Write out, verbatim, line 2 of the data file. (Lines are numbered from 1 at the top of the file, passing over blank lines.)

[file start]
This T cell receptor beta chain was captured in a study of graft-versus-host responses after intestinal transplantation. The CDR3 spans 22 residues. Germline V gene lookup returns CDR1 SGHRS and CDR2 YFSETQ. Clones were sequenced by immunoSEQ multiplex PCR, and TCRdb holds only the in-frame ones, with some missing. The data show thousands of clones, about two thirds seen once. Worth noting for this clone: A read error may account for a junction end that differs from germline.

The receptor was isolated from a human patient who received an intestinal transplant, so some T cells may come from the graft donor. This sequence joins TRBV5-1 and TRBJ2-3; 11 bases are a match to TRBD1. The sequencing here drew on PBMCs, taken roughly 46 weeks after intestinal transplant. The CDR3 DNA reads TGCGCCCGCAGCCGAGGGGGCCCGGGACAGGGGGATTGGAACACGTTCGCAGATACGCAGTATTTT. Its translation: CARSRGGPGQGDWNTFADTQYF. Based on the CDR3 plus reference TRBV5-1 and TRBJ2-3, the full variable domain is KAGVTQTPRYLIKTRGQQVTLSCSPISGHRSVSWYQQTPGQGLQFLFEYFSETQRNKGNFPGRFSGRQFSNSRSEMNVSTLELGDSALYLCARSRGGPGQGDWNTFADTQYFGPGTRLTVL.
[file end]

The receptor was isolated from a human patient who received an intestinal transplant, so some T cells may come from the graft donor. This sequence joins TRBV5-1 and TRBJ2-3; 11 bases are a match to TRBD1. The sequencing here drew on PBMCs, taken roughly 46 weeks after intestinal transplant. The CDR3 DNA reads TGCGCCCGCAGCCGAGGGGGCCCGGGACAGGGGGATTGGAACACGTTCGCAGATACGCAGTATTTT. Its translation: CARSRGGPGQGDWNTFADTQYF. Based on the CDR3 plus reference TRBV5-1 and TRBJ2-3, the full variable domain is KAGVTQTPRYLIKTRGQQVTLSCSPISGHRSVSWYQQTPGQGLQFLFEYFSETQRNKGNFPGRFSGRQFSNSRSEMNVSTLELGDSALYLCARSRGGPGQGDWNTFADTQYFGPGTRLTVL.